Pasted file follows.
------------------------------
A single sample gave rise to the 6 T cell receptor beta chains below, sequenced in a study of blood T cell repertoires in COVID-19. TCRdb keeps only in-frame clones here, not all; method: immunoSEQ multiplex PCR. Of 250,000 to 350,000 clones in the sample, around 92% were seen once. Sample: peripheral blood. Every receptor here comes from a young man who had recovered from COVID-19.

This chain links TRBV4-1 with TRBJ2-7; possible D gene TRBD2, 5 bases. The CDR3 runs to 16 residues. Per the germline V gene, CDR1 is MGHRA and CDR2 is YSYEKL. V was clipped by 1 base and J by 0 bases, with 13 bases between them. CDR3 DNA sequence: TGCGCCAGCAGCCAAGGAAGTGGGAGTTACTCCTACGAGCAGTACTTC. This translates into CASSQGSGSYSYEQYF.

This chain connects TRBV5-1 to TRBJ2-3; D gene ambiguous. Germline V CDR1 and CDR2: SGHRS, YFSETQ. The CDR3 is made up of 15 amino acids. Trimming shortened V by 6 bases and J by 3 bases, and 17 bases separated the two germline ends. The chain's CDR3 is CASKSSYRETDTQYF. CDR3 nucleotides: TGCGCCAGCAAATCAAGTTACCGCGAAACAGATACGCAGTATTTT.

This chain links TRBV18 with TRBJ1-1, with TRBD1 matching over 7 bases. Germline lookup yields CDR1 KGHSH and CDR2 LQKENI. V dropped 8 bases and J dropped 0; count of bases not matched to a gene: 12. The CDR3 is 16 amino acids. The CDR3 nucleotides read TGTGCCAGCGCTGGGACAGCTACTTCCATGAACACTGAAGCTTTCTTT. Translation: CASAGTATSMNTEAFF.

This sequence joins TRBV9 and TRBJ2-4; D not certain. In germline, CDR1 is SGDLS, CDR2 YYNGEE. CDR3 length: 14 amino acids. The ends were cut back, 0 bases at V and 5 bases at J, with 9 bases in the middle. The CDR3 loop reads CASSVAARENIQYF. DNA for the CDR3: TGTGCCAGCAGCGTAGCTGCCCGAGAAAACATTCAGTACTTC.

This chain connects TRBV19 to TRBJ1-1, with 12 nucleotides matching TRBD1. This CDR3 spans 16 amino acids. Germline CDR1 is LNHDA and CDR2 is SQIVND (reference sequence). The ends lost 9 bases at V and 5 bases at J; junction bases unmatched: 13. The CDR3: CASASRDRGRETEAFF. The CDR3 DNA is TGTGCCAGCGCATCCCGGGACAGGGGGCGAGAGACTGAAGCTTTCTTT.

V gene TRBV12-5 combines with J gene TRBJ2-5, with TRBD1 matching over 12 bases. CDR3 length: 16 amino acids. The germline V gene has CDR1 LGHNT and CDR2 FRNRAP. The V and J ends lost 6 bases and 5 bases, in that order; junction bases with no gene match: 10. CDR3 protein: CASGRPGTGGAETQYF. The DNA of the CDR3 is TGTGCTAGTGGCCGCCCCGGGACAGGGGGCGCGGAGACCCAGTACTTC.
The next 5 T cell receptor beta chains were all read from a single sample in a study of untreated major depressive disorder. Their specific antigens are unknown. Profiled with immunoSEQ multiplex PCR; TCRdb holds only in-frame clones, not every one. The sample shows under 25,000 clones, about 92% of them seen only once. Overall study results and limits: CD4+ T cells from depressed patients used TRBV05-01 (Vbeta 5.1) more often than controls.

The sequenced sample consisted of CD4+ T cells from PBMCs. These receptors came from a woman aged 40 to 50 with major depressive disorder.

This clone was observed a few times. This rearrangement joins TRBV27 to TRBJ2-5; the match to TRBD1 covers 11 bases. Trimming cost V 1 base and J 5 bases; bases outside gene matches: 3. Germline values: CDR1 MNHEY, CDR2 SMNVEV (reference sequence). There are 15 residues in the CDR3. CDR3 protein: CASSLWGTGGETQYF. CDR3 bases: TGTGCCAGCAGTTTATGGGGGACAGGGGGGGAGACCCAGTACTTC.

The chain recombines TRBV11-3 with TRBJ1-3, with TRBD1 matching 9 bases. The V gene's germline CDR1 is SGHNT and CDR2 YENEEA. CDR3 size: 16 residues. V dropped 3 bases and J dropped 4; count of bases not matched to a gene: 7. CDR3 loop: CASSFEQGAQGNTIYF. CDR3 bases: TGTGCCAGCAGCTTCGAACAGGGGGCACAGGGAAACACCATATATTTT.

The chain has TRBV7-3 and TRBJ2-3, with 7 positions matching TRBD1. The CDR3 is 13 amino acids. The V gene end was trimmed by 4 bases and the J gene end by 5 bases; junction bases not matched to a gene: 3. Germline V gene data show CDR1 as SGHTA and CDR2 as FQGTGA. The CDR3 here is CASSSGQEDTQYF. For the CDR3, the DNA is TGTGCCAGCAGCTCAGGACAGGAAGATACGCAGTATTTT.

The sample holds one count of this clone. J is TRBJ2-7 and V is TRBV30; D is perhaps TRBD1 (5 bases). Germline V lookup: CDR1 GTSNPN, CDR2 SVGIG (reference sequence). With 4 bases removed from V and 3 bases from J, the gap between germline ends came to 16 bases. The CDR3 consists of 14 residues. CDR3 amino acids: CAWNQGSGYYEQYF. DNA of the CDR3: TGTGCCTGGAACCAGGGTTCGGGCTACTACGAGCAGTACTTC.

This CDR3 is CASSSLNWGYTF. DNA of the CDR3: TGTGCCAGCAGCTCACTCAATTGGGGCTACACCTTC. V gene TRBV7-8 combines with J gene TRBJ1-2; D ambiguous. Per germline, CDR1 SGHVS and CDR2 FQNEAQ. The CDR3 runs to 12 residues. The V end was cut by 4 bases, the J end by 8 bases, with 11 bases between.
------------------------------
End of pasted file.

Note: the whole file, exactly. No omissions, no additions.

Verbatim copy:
A single sample gave rise to the 6 T cell receptor beta chains below, sequenced in a study of blood T cell repertoires in COVID-19. TCRdb keeps only in-frame clones here, not all; method: immunoSEQ multiplex PCR. Of 250,000 to 350,000 clones in the sample, around 92% were seen once. Sample: peripheral blood. Every receptor here comes from a young man who had recovered from COVID-19.

This chain links TRBV4-1 with TRBJ2-7; possible D gene TRBD2, 5 bases. The CDR3 runs to 16 residues. Per the germline V gene, CDR1 is MGHRA and CDR2 is YSYEKL. V was clipped by 1 base and J by 0 bases, with 13 bases between them. CDR3 DNA sequence: TGCGCCAGCAGCCAAGGAAGTGGGAGTTACTCCTACGAGCAGTACTTC. This translates into CASSQGSGSYSYEQYF.

This chain connects TRBV5-1 to TRBJ2-3; D gene ambiguous. Germline V CDR1 and CDR2: SGHRS, YFSETQ. The CDR3 is made up of 15 amino acids. Trimming shortened V by 6 bases and J by 3 bases, and 17 bases separated the two germline ends. The chain's CDR3 is CASKSSYRETDTQYF. CDR3 nucleotides: TGCGCCAGCAAATCAAGTTACCGCGAAACAGATACGCAGTATTTT.

This chain links TRBV18 with TRBJ1-1, with TRBD1 matching over 7 bases. Germline lookup yields CDR1 KGHSH and CDR2 LQKENI. V dropped 8 bases and J dropped 0; count of bases not matched to a gene: 12. The CDR3 is 16 amino acids. The CDR3 nucleotides read TGTGCCAGCGCTGGGACAGCTACTTCCATGAACACTGAAGCTTTCTTT. Translation: CASAGTATSMNTEAFF.

This sequence joins TRBV9 and TRBJ2-4; D not certain. In germline, CDR1 is SGDLS, CDR2 YYNGEE. CDR3 length: 14 amino acids. The ends were cut back, 0 bases at V and 5 bases at J, with 9 bases in the middle. The CDR3 loop reads CASSVAARENIQYF. DNA for the CDR3: TGTGCCAGCAGCGTAGCTGCCCGAGAAAACATTCAGTACTTC.

This chain connects TRBV19 to TRBJ1-1, with 12 nucleotides matching TRBD1. This CDR3 spans 16 amino acids. Germline CDR1 is LNHDA and CDR2 is SQIVND (reference sequence). The ends lost 9 bases at V and 5 bases at J; junction bases unmatched: 13. The CDR3: CASASRDRGRETEAFF. The CDR3 DNA is TGTGCCAGCGCATCCCGGGACAGGGGGCGAGAGACTGAAGCTTTCTTT.

V gene TRBV12-5 combines with J gene TRBJ2-5, with TRBD1 matching over 12 bases. CDR3 length: 16 amino acids. The germline V gene has CDR1 LGHNT and CDR2 FRNRAP. The V and J ends lost 6 bases and 5 bases, in that order; junction bases with no gene match: 10. CDR3 protein: CASGRPGTGGAETQYF. The DNA of the CDR3 is TGTGCTAGTGGCCGCCCCGGGACAGGGGGCGCGGAGACCCAGTACTTC.
The next 5 T cell receptor beta chains were all read from a single sample in a study of untreated major depressive disorder. Their specific antigens are unknown. Profiled with immunoSEQ multiplex PCR; TCRdb holds only in-frame clones, not every one. The sample shows under 25,000 clones, about 92% of them seen only once. Overall study results and limits: CD4+ T cells from depressed patients used TRBV05-01 (Vbeta 5.1) more often than controls.

The sequenced sample consisted of CD4+ T cells from PBMCs. These receptors came from a woman aged 40 to 50 with major depressive disorder.

This clone was observed a few times. This rearrangement joins TRBV27 to TRBJ2-5; the match to TRBD1 covers 11 bases. Trimming cost V 1 base and J 5 bases; bases outside gene matches: 3. Germline values: CDR1 MNHEY, CDR2 SMNVEV (reference sequence). There are 15 residues in the CDR3. CDR3 protein: CASSLWGTGGETQYF. CDR3 bases: TGTGCCAGCAGTTTATGGGGGACAGGGGGGGAGACCCAGTACTTC.

The chain recombines TRBV11-3 with TRBJ1-3, with TRBD1 matching 9 bases. The V gene's germline CDR1 is SGHNT and CDR2 YENEEA. CDR3 size: 16 residues. V dropped 3 bases and J dropped 4; count of bases not matched to a gene: 7. CDR3 loop: CASSFEQGAQGNTIYF. CDR3 bases: TGTGCCAGCAGCTTCGAACAGGGGGCACAGGGAAACACCATATATTTT.

The chain has TRBV7-3 and TRBJ2-3, with 7 positions matching TRBD1. The CDR3 is 13 amino acids. The V gene end was trimmed by 4 bases and the J gene end by 5 bases; junction bases not matched to a gene: 3. Germline V gene data show CDR1 as SGHTA and CDR2 as FQGTGA. The CDR3 here is CASSSGQEDTQYF. For the CDR3, the DNA is TGTGCCAGCAGCTCAGGACAGGAAGATACGCAGTATTTT.

The sample holds one count of this clone. J is TRBJ2-7 and V is TRBV30; D is perhaps TRBD1 (5 bases). Germline V lookup: CDR1 GTSNPN, CDR2 SVGIG (reference sequence). With 4 bases removed from V and 3 bases from J, the gap between germline ends came to 16 bases. The CDR3 consists of 14 residues. CDR3 amino acids: CAWNQGSGYYEQYF. DNA of the CDR3: TGTGCCTGGAACCAGGGTTCGGGCTACTACGAGCAGTACTTC.

This CDR3 is CASSSLNWGYTF. DNA of the CDR3: TGTGCCAGCAGCTCACTCAATTGGGGCTACACCTTC. V gene TRBV7-8 combines with J gene TRBJ1-2; D ambiguous. Per germline, CDR1 SGHVS and CDR2 FQNEAQ. The CDR3 runs to 12 residues. The V end was cut by 4 bases, the J end by 8 bases, with 11 bases between.